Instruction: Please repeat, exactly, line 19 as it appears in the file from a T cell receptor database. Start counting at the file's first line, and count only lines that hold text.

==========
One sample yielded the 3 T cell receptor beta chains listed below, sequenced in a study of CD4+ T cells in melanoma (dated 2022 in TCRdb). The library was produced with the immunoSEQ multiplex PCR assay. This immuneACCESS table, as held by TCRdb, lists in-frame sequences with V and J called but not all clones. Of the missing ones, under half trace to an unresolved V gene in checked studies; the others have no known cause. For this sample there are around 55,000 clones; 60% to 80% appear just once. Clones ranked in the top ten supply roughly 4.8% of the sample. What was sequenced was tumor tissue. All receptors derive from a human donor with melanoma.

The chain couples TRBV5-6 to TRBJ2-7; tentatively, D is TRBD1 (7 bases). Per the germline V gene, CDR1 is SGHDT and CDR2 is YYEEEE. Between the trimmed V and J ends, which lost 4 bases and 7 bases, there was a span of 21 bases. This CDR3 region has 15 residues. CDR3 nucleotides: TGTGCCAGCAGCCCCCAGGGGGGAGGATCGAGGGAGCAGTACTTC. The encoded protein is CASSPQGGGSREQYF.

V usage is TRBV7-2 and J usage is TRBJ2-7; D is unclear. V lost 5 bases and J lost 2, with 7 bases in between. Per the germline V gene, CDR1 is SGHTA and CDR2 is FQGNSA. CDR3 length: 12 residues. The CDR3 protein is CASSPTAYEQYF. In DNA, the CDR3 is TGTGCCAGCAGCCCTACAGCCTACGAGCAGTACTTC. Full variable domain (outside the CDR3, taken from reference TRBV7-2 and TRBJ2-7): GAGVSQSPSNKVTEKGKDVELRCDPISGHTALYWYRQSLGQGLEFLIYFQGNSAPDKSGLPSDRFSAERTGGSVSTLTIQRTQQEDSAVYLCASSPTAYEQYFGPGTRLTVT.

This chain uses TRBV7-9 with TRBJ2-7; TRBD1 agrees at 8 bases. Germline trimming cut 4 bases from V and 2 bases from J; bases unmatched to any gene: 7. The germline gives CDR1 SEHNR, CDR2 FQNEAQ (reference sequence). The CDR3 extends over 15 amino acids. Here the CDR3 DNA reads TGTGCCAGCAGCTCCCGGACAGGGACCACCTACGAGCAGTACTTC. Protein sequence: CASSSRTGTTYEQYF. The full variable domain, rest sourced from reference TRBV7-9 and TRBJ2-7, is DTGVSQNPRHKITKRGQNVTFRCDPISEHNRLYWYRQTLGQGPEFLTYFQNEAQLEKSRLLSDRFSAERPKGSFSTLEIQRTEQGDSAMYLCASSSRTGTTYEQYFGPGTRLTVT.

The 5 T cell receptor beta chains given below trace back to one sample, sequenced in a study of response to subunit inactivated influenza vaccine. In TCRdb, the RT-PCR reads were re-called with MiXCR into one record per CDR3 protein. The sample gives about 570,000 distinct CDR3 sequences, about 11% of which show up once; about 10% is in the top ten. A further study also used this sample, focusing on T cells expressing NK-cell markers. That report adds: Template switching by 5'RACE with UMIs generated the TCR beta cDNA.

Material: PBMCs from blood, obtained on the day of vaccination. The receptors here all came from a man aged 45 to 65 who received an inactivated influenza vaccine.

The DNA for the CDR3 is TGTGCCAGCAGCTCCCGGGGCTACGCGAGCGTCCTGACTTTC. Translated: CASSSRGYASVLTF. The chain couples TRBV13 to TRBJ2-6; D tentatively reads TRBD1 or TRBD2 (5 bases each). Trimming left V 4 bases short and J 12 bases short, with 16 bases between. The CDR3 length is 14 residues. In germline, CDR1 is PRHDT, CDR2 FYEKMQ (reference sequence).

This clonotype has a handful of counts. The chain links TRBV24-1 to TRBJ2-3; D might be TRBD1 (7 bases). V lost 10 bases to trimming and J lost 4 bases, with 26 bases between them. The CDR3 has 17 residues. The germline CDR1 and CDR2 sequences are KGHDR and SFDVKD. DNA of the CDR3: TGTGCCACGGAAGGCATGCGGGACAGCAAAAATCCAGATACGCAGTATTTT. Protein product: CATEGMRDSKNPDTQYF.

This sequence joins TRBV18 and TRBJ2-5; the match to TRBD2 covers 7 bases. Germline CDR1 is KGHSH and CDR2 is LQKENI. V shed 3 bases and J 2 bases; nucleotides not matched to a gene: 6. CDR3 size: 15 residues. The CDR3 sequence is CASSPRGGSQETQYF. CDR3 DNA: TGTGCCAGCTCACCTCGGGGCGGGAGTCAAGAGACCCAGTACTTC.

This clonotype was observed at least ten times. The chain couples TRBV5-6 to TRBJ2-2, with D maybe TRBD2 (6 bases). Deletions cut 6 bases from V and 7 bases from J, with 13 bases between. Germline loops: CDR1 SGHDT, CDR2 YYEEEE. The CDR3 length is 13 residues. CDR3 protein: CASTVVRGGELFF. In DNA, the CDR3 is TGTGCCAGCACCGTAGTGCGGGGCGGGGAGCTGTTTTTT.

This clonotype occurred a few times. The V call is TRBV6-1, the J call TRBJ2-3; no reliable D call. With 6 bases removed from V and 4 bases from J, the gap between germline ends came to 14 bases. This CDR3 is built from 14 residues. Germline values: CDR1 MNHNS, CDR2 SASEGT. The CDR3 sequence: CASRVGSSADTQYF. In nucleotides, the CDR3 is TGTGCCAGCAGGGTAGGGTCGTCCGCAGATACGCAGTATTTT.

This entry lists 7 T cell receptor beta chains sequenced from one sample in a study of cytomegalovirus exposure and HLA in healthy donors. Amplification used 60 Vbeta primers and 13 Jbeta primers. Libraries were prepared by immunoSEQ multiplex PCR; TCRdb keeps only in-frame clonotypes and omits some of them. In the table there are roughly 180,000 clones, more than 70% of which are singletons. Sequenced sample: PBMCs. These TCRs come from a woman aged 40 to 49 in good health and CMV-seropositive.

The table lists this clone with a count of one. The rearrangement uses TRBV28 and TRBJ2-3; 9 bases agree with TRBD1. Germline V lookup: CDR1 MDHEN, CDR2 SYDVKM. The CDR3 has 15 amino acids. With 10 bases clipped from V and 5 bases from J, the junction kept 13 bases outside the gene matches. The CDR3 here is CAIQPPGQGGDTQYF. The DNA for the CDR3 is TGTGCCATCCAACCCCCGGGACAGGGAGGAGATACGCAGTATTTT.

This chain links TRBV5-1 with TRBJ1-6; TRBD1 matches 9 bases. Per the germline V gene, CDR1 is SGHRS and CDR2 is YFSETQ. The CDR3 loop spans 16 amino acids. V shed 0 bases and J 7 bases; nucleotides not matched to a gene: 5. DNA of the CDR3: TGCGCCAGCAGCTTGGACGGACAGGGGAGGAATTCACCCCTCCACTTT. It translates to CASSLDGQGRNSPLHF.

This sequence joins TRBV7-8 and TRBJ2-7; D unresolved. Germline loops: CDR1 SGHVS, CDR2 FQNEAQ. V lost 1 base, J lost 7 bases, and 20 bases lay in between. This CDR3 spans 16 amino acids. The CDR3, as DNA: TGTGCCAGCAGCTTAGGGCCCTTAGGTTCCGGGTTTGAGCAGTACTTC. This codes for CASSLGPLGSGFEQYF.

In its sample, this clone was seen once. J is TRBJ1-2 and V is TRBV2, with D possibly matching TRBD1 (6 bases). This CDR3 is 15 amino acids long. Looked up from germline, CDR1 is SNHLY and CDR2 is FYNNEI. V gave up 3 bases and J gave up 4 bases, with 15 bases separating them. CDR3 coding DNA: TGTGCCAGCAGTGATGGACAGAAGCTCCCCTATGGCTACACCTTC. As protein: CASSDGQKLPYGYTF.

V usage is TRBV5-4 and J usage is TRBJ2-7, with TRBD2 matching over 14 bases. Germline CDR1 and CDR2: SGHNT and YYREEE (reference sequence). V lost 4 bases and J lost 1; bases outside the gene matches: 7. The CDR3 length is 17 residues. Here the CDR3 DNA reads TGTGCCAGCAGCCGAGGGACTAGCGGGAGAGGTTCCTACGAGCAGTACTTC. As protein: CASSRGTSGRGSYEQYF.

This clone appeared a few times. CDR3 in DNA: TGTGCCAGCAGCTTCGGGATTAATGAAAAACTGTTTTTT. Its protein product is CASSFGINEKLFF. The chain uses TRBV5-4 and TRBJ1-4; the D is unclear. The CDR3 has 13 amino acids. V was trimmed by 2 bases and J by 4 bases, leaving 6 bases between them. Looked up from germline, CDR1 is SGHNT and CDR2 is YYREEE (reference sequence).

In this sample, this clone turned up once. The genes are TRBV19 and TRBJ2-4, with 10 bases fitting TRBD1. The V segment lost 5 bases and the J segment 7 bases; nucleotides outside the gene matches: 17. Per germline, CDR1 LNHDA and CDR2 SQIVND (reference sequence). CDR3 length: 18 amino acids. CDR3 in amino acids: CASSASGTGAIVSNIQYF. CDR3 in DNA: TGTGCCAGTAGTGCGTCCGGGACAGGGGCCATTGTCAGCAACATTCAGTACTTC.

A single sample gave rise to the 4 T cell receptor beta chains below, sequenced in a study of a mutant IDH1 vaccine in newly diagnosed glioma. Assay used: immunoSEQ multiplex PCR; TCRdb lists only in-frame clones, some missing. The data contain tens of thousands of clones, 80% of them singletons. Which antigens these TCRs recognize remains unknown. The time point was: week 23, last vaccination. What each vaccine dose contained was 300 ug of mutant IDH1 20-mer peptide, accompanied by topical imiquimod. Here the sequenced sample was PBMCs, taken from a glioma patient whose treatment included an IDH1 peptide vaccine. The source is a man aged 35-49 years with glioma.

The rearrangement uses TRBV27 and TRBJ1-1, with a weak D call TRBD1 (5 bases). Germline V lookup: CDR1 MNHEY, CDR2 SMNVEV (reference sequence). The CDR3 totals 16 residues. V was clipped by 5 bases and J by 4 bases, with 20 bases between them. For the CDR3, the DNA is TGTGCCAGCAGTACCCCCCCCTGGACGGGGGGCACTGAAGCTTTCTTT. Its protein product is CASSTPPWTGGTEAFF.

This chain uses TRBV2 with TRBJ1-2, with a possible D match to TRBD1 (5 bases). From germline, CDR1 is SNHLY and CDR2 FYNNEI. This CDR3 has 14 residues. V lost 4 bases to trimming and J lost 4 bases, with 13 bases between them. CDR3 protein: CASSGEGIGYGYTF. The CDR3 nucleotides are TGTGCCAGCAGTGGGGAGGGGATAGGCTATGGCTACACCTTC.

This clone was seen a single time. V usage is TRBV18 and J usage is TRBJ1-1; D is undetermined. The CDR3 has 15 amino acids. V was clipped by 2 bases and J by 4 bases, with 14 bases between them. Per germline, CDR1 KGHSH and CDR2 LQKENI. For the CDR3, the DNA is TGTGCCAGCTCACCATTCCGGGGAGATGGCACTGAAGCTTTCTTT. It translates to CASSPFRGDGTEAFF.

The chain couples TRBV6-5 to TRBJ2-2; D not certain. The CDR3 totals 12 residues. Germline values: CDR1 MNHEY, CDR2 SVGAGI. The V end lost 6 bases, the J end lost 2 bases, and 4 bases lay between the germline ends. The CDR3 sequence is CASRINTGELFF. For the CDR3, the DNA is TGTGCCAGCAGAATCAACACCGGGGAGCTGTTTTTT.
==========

In this sample, this clone turned up once. The genes are TRBV19 and TRBJ2-4, with 10 bases fitting TRBD1. The V segment lost 5 bases and the J segment 7 bases; nucleotides outside the gene matches: 17. Per germline, CDR1 LNHDA and CDR2 SQIVND (reference sequence). CDR3 length: 18 amino acids. CDR3 in amino acids: CASSASGTGAIVSNIQYF. CDR3 in DNA: TGTGCCAGTAGTGCGTCCGGGACAGGGGCCATTGTCAGCAACATTCAGTACTTC.